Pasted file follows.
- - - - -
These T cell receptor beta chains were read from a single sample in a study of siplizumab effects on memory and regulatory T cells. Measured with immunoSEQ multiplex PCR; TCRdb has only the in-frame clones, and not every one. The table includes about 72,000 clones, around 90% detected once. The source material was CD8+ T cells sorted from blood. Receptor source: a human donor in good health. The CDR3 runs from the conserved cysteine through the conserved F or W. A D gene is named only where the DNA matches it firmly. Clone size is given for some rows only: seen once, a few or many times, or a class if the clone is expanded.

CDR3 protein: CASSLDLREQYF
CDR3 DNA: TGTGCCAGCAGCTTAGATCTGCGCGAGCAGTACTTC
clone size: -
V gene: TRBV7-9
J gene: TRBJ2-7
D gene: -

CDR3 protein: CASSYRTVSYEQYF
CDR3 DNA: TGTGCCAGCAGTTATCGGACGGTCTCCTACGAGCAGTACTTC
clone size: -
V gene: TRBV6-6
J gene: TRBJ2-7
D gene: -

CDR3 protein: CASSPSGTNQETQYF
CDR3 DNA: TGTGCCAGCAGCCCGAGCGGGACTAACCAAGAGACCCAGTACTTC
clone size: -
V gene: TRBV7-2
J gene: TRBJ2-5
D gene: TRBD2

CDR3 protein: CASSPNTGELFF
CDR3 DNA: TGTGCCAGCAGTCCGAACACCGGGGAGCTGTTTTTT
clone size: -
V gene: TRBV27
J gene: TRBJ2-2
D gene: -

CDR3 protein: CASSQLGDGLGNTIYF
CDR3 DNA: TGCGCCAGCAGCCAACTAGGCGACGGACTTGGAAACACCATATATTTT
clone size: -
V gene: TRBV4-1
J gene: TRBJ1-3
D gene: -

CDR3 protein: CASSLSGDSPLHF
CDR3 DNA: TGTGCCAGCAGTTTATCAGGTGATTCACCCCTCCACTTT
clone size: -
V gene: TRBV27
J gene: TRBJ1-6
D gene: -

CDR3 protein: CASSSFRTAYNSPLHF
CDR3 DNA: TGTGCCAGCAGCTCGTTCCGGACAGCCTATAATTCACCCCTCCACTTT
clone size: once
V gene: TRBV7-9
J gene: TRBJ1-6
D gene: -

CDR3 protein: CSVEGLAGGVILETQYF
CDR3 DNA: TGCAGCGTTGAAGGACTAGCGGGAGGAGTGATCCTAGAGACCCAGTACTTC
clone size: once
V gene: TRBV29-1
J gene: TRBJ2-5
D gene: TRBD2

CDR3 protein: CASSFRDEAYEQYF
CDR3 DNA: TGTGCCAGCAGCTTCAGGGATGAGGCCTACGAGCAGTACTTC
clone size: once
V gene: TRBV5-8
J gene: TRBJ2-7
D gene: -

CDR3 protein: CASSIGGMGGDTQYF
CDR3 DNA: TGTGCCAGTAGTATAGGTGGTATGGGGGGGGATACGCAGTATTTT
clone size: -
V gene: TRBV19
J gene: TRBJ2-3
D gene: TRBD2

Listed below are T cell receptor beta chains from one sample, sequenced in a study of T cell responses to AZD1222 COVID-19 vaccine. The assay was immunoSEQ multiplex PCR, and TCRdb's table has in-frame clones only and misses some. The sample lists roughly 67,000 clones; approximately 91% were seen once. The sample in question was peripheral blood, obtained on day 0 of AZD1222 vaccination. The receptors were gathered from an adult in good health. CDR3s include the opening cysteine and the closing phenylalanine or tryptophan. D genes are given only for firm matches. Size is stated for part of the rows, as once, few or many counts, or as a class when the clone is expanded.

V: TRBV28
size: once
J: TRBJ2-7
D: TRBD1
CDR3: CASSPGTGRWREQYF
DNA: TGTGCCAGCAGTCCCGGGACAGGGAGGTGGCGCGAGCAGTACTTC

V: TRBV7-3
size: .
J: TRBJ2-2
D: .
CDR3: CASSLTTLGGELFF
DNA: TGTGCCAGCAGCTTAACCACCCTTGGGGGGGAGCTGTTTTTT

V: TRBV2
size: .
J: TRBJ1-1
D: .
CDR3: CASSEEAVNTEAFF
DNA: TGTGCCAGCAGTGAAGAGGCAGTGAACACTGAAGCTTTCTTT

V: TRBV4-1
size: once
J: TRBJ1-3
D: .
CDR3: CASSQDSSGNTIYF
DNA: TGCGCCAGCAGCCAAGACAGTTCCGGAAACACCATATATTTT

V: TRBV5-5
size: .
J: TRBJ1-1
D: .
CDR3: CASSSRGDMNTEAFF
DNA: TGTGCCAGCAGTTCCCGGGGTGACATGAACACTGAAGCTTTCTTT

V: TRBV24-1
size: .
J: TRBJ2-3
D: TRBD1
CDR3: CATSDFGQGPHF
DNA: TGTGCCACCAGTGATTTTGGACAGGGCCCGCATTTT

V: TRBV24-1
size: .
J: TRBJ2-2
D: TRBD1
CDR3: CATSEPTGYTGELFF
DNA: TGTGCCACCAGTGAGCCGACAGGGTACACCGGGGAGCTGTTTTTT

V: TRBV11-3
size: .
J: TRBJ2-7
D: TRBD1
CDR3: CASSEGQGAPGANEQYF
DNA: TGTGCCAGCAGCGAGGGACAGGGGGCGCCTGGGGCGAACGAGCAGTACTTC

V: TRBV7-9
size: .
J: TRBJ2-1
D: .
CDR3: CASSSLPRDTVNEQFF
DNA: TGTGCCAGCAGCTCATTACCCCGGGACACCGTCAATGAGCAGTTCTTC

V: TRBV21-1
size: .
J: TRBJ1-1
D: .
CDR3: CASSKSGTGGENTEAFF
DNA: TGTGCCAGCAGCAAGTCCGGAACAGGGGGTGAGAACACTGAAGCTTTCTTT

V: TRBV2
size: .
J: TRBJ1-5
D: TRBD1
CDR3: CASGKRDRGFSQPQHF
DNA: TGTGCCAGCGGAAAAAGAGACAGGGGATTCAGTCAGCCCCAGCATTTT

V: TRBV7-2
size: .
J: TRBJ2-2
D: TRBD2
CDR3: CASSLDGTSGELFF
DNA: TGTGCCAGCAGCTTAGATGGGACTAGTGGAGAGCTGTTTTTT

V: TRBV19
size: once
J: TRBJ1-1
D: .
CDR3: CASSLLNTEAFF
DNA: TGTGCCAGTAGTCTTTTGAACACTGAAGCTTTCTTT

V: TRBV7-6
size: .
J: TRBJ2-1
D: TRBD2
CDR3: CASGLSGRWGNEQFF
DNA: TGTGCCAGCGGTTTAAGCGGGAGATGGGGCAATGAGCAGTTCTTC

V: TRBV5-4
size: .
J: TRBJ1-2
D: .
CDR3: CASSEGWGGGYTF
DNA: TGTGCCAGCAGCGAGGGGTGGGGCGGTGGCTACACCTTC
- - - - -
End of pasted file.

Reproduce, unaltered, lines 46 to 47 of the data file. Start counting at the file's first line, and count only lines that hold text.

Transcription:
clone size: once
V gene: TRBV29-1